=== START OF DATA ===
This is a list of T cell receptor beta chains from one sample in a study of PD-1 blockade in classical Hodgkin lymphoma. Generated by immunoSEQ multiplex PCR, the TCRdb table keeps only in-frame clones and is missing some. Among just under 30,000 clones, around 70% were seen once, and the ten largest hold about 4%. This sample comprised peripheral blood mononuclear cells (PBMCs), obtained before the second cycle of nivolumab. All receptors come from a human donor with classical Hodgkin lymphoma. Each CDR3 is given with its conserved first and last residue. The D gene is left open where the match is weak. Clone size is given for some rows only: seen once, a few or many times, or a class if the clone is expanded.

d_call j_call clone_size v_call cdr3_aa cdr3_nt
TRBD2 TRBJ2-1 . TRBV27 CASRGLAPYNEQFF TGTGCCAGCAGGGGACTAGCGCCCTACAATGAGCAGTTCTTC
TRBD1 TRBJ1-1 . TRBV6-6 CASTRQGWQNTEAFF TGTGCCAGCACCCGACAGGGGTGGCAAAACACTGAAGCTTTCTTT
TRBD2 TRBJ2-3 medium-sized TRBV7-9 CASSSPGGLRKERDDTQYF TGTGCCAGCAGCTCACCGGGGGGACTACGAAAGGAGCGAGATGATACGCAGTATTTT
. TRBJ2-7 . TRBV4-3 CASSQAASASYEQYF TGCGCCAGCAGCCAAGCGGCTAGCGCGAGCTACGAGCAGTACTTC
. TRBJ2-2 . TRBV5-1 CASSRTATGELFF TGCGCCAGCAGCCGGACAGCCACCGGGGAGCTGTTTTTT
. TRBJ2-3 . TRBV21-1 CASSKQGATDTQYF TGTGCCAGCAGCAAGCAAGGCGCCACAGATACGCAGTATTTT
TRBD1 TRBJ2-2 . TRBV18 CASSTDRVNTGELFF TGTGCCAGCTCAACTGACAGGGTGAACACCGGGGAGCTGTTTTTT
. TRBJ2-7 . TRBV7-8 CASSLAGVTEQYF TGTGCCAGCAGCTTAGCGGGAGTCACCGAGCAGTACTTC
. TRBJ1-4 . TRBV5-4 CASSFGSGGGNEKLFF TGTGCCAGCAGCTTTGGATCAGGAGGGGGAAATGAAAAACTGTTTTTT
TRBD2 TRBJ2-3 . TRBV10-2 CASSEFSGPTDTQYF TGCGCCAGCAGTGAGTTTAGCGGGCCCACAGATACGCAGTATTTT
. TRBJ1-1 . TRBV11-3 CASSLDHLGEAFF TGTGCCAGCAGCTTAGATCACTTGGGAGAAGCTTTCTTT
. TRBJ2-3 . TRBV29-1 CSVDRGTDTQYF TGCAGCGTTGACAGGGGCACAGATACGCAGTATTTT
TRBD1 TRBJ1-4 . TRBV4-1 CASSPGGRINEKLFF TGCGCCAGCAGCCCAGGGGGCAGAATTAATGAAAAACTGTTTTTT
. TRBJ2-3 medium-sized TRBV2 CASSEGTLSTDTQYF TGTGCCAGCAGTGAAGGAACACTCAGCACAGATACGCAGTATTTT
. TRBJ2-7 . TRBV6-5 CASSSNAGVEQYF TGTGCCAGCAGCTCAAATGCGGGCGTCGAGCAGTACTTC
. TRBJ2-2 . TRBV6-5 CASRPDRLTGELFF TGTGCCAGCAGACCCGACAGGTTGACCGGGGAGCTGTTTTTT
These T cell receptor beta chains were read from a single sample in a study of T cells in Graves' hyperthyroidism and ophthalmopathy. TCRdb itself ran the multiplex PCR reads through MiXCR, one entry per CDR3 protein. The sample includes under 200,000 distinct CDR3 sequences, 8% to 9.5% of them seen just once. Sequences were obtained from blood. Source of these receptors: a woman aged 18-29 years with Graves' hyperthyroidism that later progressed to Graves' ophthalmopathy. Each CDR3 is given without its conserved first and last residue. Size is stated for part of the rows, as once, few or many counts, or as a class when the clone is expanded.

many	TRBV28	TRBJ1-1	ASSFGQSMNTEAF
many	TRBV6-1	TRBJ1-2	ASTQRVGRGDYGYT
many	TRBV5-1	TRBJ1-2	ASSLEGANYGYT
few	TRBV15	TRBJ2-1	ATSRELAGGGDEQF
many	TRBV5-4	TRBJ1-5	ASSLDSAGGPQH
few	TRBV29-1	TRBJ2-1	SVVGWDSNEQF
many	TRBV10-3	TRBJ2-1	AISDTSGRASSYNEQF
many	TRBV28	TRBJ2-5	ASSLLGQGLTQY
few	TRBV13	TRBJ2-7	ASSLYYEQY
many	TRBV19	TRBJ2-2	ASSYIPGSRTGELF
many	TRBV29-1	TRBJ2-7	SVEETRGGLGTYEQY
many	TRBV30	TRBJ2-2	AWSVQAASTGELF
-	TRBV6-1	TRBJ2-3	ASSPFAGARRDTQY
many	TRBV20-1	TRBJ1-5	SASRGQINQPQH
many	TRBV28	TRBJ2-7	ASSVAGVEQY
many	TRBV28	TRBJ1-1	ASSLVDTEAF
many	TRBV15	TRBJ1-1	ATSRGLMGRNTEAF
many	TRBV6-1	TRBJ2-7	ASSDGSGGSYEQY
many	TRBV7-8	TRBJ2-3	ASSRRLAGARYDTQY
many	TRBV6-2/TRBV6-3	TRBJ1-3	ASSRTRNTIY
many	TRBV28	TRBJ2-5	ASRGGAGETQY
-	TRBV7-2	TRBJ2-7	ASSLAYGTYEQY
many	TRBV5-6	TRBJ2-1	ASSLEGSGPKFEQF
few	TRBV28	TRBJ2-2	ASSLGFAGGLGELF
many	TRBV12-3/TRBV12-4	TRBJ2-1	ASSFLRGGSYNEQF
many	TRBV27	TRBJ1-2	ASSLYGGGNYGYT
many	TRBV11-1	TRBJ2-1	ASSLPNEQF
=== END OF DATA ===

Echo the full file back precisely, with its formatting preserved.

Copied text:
This is a list of T cell receptor beta chains from one sample in a study of PD-1 blockade in classical Hodgkin lymphoma. Generated by immunoSEQ multiplex PCR, the TCRdb table keeps only in-frame clones and is missing some. Among just under 30,000 clones, around 70% were seen once, and the ten largest hold about 4%. This sample comprised peripheral blood mononuclear cells (PBMCs), obtained before the second cycle of nivolumab. All receptors come from a human donor with classical Hodgkin lymphoma. Each CDR3 is given with its conserved first and last residue. The D gene is left open where the match is weak. Clone size is given for some rows only: seen once, a few or many times, or a class if the clone is expanded.

d_call j_call clone_size v_call cdr3_aa cdr3_nt
TRBD2 TRBJ2-1 . TRBV27 CASRGLAPYNEQFF TGTGCCAGCAGGGGACTAGCGCCCTACAATGAGCAGTTCTTC
TRBD1 TRBJ1-1 . TRBV6-6 CASTRQGWQNTEAFF TGTGCCAGCACCCGACAGGGGTGGCAAAACACTGAAGCTTTCTTT
TRBD2 TRBJ2-3 medium-sized TRBV7-9 CASSSPGGLRKERDDTQYF TGTGCCAGCAGCTCACCGGGGGGACTACGAAAGGAGCGAGATGATACGCAGTATTTT
. TRBJ2-7 . TRBV4-3 CASSQAASASYEQYF TGCGCCAGCAGCCAAGCGGCTAGCGCGAGCTACGAGCAGTACTTC
. TRBJ2-2 . TRBV5-1 CASSRTATGELFF TGCGCCAGCAGCCGGACAGCCACCGGGGAGCTGTTTTTT
. TRBJ2-3 . TRBV21-1 CASSKQGATDTQYF TGTGCCAGCAGCAAGCAAGGCGCCACAGATACGCAGTATTTT
TRBD1 TRBJ2-2 . TRBV18 CASSTDRVNTGELFF TGTGCCAGCTCAACTGACAGGGTGAACACCGGGGAGCTGTTTTTT
. TRBJ2-7 . TRBV7-8 CASSLAGVTEQYF TGTGCCAGCAGCTTAGCGGGAGTCACCGAGCAGTACTTC
. TRBJ1-4 . TRBV5-4 CASSFGSGGGNEKLFF TGTGCCAGCAGCTTTGGATCAGGAGGGGGAAATGAAAAACTGTTTTTT
TRBD2 TRBJ2-3 . TRBV10-2 CASSEFSGPTDTQYF TGCGCCAGCAGTGAGTTTAGCGGGCCCACAGATACGCAGTATTTT
. TRBJ1-1 . TRBV11-3 CASSLDHLGEAFF TGTGCCAGCAGCTTAGATCACTTGGGAGAAGCTTTCTTT
. TRBJ2-3 . TRBV29-1 CSVDRGTDTQYF TGCAGCGTTGACAGGGGCACAGATACGCAGTATTTT
TRBD1 TRBJ1-4 . TRBV4-1 CASSPGGRINEKLFF TGCGCCAGCAGCCCAGGGGGCAGAATTAATGAAAAACTGTTTTTT
. TRBJ2-3 medium-sized TRBV2 CASSEGTLSTDTQYF TGTGCCAGCAGTGAAGGAACACTCAGCACAGATACGCAGTATTTT
. TRBJ2-7 . TRBV6-5 CASSSNAGVEQYF TGTGCCAGCAGCTCAAATGCGGGCGTCGAGCAGTACTTC
. TRBJ2-2 . TRBV6-5 CASRPDRLTGELFF TGTGCCAGCAGACCCGACAGGTTGACCGGGGAGCTGTTTTTT
These T cell receptor beta chains were read from a single sample in a study of T cells in Graves' hyperthyroidism and ophthalmopathy. TCRdb itself ran the multiplex PCR reads through MiXCR, one entry per CDR3 protein. The sample includes under 200,000 distinct CDR3 sequences, 8% to 9.5% of them seen just once. Sequences were obtained from blood. Source of these receptors: a woman aged 18-29 years with Graves' hyperthyroidism that later progressed to Graves' ophthalmopathy. Each CDR3 is given without its conserved first and last residue. Size is stated for part of the rows, as once, few or many counts, or as a class when the clone is expanded.

many	TRBV28	TRBJ1-1	ASSFGQSMNTEAF
many	TRBV6-1	TRBJ1-2	ASTQRVGRGDYGYT
many	TRBV5-1	TRBJ1-2	ASSLEGANYGYT
few	TRBV15	TRBJ2-1	ATSRELAGGGDEQF
many	TRBV5-4	TRBJ1-5	ASSLDSAGGPQH
few	TRBV29-1	TRBJ2-1	SVVGWDSNEQF
many	TRBV10-3	TRBJ2-1	AISDTSGRASSYNEQF
many	TRBV28	TRBJ2-5	ASSLLGQGLTQY
few	TRBV13	TRBJ2-7	ASSLYYEQY
many	TRBV19	TRBJ2-2	ASSYIPGSRTGELF
many	TRBV29-1	TRBJ2-7	SVEETRGGLGTYEQY
many	TRBV30	TRBJ2-2	AWSVQAASTGELF
-	TRBV6-1	TRBJ2-3	ASSPFAGARRDTQY
many	TRBV20-1	TRBJ1-5	SASRGQINQPQH
many	TRBV28	TRBJ2-7	ASSVAGVEQY
many	TRBV28	TRBJ1-1	ASSLVDTEAF
many	TRBV15	TRBJ1-1	ATSRGLMGRNTEAF
many	TRBV6-1	TRBJ2-7	ASSDGSGGSYEQY
many	TRBV7-8	TRBJ2-3	ASSRRLAGARYDTQY
many	TRBV6-2/TRBV6-3	TRBJ1-3	ASSRTRNTIY
many	TRBV28	TRBJ2-5	ASRGGAGETQY
-	TRBV7-2	TRBJ2-7	ASSLAYGTYEQY
many	TRBV5-6	TRBJ2-1	ASSLEGSGPKFEQF
few	TRBV28	TRBJ2-2	ASSLGFAGGLGELF
many	TRBV12-3/TRBV12-4	TRBJ2-1	ASSFLRGGSYNEQF
many	TRBV27	TRBJ1-2	ASSLYGGGNYGYT
many	TRBV11-1	TRBJ2-1	ASSLPNEQF